Margherita Cavalieri, Department of Neurology, Medical University of Graz, Austria, and others reported in a study, published ahead of print in Stroke, that daily vitamin B supplementation in patients with severe cerebral small vessel disease (CSVD) significantly reduced white matter hyperintensities (WMH) progression.
Cavalieri et al wrote that elevated blood concentrations of total homocysteine have been associated with CSVD, which is shown as ischaemic lesions in the vascular territories of the deep perforating small arteries on MRI. As vitamin B supplementation can lower homocysteine, the aim of Cavalieri et al’s substudy of the VITATOPS (Vitamins to prevent stroke) trial was to assess whether vitamin B would reduce the progression of CSVD on MRI (potentially through the reduction of homocysteine). Patients were eligible for inclusion in the substudy, as with the main VITATOPS study, if they had had a stroke or a transient ischaemic attack within the past seven months. The primary endpoint was WMH progression and incident lacunes (consistent lesions not present at the baseline scan).
Of the 359 patients in the study, after randomisation, 174 received vitamin B supplementation (2mg folic acid, 25mg vitamin B6, and 0.5mg vitamin B12) and 185 received placebo. There were no significant differences in baseline MRI characteristics between the two groups. After two years, there were no significant differences in WMH progression or incident lacunes between the two groups: WMH mean change of 0.08 for the active treatment groups vs. WMH change of 0.13 for the placebo group (p=0.419); incident lacunes 14% for active treatment group vs. 11% for the placebo group (p=0.434). However a post-hoc analysis showed that in patients with severe CSVD at baseline (according to MRI evidence), vitamin B supplementation was associated with a significant reduction in WMH volume change compared with placebo—0.3 for the B vitamin group vs. 1.7 for the placebo group (0.039). There were no other significant differences between the groups.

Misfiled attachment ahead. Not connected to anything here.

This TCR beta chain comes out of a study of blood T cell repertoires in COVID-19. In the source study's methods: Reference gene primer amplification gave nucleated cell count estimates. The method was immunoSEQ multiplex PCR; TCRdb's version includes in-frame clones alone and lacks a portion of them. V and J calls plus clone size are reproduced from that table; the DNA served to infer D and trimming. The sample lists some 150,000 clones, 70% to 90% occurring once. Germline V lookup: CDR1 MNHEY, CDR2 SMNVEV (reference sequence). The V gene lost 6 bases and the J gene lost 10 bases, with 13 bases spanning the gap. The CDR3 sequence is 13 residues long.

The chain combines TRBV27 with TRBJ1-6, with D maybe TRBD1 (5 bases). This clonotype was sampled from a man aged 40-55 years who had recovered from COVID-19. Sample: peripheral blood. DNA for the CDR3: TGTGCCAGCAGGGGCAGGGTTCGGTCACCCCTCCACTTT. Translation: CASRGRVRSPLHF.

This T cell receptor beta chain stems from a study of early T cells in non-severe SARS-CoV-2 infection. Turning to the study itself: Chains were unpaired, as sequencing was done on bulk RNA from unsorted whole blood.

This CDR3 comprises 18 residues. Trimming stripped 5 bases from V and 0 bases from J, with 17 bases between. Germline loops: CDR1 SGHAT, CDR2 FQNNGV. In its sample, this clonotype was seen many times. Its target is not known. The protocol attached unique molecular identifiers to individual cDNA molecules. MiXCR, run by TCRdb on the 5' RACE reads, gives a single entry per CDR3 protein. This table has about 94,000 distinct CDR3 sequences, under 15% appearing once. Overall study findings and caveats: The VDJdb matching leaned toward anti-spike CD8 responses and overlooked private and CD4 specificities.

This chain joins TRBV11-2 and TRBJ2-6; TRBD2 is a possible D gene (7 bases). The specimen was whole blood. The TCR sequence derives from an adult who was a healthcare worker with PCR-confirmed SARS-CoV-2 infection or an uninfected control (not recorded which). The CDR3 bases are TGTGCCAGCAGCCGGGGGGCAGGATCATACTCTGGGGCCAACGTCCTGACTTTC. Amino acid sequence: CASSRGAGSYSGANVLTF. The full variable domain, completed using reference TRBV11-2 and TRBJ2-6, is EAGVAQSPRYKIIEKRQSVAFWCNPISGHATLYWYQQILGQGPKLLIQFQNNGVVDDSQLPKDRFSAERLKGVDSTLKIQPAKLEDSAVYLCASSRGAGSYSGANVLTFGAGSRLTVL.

Cavalieri et al reported: “Given the neutral outcome of the whole VITATOPS MRI substudy but also that of the whole VITATOPS trial [which did not find vitamin B supplementation to be significantly more effective than placebo at reducing the incidence of major vascular events], the results of our post-hoc analysis in patients with severe CSVD have to be interpreted with caution.”
They added that they could not determine whether homocysteine lowering in the active treatment group was responsible for slowing of the WHM progression as longitudinal measurements were not available but said: “It is known that vitamin supplementation in the entire VITATOPS cohort decreased the homocysteine concentration by approximately 4μmol/L in the treated group compared with the placebo.” According to the authors, homocysteine may slow WMH progression through several mechanisms, including reducing hyperhomocysteinemia-related endothelial dysfunction.
They concluded: “Our finding may have important clinical implications because white matter abnormalities have been reported to predict disability and mortality in elderly people. Larger trials in patients with MRI evidence for severe CSVD are required to confirm our results. If indeed vitamins slow progression of WMH, the effect will be seen most easily in patients with the most severe WMH where the control group’s WMH are progressing most rapidly.”
Co-author Reinhold Schmidt said: “Slowing progression of white matter damage in the elderly is an important healthcare issue given the unfavorable effects of small vessel disease related white matter changes on cognition, mood, gait and mortality. Currently there exists no approved therapy for these brain abnormalities. A small number of pilot studies showed that blood pressure lowering can delay the progression of lesions. Our results now indicate that vitamin B supplementation can exert similar positive effects. For any of these potential therapies larger trials using MRI to monitor white matter lesion progression and clinical endpoints are needed. Our results could help design such future studies in terms of number of patients, duration of follow-up, and patient stratification.”